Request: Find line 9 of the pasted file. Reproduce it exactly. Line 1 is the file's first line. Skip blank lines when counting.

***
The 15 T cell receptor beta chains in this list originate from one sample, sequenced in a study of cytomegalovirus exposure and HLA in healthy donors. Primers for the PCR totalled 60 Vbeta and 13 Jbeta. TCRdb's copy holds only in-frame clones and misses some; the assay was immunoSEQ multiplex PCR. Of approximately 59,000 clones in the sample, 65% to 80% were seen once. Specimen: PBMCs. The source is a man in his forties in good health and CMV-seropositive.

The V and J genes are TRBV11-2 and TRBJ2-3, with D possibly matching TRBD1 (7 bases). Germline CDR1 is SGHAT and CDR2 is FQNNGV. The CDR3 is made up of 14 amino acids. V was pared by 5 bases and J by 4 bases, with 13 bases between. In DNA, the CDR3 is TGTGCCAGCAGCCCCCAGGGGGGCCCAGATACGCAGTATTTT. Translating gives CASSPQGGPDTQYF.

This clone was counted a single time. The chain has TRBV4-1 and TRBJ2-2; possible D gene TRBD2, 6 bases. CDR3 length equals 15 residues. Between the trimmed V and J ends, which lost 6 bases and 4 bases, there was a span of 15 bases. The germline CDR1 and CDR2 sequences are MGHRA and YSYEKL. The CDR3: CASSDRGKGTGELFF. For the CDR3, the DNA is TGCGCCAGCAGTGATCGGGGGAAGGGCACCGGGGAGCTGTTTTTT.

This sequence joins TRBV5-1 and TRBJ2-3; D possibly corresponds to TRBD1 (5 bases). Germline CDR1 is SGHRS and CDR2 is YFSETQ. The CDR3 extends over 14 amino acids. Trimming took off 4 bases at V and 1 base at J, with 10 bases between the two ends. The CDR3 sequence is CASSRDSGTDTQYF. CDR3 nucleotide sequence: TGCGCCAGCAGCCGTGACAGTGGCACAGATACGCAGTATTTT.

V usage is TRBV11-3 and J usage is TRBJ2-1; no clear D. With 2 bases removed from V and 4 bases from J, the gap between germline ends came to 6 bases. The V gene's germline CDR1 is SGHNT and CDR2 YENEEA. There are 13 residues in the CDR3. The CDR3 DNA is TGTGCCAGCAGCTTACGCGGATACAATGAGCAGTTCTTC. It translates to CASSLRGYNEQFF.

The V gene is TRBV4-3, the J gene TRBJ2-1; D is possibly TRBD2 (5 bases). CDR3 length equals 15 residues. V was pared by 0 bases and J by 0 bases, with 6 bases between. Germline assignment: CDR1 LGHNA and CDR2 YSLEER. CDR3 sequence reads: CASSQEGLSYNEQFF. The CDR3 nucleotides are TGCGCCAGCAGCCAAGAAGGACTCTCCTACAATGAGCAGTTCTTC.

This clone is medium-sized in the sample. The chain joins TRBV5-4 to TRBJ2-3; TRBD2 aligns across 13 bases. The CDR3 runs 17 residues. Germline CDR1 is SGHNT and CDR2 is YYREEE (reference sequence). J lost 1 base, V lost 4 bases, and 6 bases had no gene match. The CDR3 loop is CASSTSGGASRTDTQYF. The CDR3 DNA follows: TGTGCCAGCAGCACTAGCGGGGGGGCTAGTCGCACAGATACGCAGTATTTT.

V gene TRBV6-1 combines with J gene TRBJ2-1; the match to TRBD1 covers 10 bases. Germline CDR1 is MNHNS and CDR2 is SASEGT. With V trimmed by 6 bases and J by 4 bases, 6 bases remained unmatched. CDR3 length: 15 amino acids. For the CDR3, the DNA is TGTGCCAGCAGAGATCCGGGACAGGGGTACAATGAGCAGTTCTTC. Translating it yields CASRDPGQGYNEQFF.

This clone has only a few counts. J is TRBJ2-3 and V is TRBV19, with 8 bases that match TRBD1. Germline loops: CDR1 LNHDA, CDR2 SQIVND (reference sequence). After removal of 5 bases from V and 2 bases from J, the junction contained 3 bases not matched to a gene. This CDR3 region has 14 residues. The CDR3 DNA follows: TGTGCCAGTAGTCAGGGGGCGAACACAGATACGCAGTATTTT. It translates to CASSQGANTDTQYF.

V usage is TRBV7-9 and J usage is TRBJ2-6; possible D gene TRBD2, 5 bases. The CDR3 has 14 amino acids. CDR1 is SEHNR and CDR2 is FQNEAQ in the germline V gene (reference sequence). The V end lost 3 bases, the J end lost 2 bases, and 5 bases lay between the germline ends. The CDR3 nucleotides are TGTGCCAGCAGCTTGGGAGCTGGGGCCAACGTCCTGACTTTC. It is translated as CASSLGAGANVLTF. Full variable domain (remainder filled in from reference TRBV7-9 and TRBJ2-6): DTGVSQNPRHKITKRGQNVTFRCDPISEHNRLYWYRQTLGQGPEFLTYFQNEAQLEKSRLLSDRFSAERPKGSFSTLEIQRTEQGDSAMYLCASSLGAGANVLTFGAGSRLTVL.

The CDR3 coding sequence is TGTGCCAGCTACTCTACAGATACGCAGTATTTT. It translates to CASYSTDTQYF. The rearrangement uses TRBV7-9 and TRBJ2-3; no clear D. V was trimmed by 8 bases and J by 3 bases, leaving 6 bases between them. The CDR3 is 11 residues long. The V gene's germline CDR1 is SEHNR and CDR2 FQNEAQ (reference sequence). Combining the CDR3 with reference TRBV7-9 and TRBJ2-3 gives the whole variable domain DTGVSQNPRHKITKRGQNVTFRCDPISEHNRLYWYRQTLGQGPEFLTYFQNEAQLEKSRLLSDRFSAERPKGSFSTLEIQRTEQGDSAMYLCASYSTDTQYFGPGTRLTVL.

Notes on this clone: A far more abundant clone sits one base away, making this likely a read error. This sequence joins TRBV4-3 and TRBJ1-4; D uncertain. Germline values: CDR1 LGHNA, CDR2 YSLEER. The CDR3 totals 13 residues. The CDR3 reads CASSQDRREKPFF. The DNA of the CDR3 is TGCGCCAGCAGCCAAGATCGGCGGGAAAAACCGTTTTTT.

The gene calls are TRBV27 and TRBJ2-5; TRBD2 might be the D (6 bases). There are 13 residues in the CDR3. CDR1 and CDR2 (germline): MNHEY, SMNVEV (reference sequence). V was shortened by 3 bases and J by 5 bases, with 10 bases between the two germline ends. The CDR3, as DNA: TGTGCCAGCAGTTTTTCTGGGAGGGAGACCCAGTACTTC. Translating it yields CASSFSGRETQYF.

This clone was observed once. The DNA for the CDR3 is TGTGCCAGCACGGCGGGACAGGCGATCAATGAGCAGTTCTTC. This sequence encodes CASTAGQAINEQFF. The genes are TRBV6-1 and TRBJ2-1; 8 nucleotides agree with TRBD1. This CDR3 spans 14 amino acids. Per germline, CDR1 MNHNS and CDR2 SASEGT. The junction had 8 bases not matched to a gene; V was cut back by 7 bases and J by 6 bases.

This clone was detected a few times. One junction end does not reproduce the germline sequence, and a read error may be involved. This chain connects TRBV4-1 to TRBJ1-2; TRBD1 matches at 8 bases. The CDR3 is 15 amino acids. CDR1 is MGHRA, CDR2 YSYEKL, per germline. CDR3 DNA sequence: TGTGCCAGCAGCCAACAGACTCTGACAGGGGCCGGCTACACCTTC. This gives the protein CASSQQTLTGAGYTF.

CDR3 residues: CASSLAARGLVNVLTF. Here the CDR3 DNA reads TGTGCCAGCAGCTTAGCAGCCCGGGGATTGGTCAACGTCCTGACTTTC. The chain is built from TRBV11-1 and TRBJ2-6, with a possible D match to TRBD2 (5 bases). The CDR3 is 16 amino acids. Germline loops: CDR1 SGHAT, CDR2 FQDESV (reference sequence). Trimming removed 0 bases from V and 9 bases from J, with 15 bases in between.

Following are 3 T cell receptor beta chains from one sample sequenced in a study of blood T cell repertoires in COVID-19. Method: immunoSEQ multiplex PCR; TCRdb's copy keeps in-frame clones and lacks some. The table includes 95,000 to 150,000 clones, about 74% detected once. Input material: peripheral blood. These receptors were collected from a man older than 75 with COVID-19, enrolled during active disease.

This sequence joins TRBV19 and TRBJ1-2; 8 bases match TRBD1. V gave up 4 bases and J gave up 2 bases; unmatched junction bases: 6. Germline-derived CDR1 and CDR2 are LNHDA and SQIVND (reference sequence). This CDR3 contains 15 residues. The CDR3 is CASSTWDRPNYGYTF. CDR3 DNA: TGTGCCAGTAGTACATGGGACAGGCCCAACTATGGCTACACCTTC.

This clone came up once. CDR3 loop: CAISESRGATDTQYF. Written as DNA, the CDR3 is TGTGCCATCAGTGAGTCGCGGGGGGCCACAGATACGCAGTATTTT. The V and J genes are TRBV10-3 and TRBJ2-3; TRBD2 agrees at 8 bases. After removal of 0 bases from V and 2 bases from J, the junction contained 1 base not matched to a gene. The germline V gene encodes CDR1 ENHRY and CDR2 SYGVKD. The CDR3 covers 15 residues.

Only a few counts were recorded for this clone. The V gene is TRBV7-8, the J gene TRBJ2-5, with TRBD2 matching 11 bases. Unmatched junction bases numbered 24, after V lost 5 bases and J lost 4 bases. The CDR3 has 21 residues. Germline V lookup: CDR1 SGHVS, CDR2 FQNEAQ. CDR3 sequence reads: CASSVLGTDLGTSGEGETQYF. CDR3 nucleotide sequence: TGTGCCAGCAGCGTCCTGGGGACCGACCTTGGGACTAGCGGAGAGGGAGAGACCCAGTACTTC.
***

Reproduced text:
This clone has only a few counts. J is TRBJ2-3 and V is TRBV19, with 8 bases that match TRBD1. Germline loops: CDR1 LNHDA, CDR2 SQIVND (reference sequence). After removal of 5 bases from V and 2 bases from J, the junction contained 3 bases not matched to a gene. This CDR3 region has 14 residues. The CDR3 DNA follows: TGTGCCAGTAGTCAGGGGGCGAACACAGATACGCAGTATTTT. It translates to CASSQGANTDTQYF.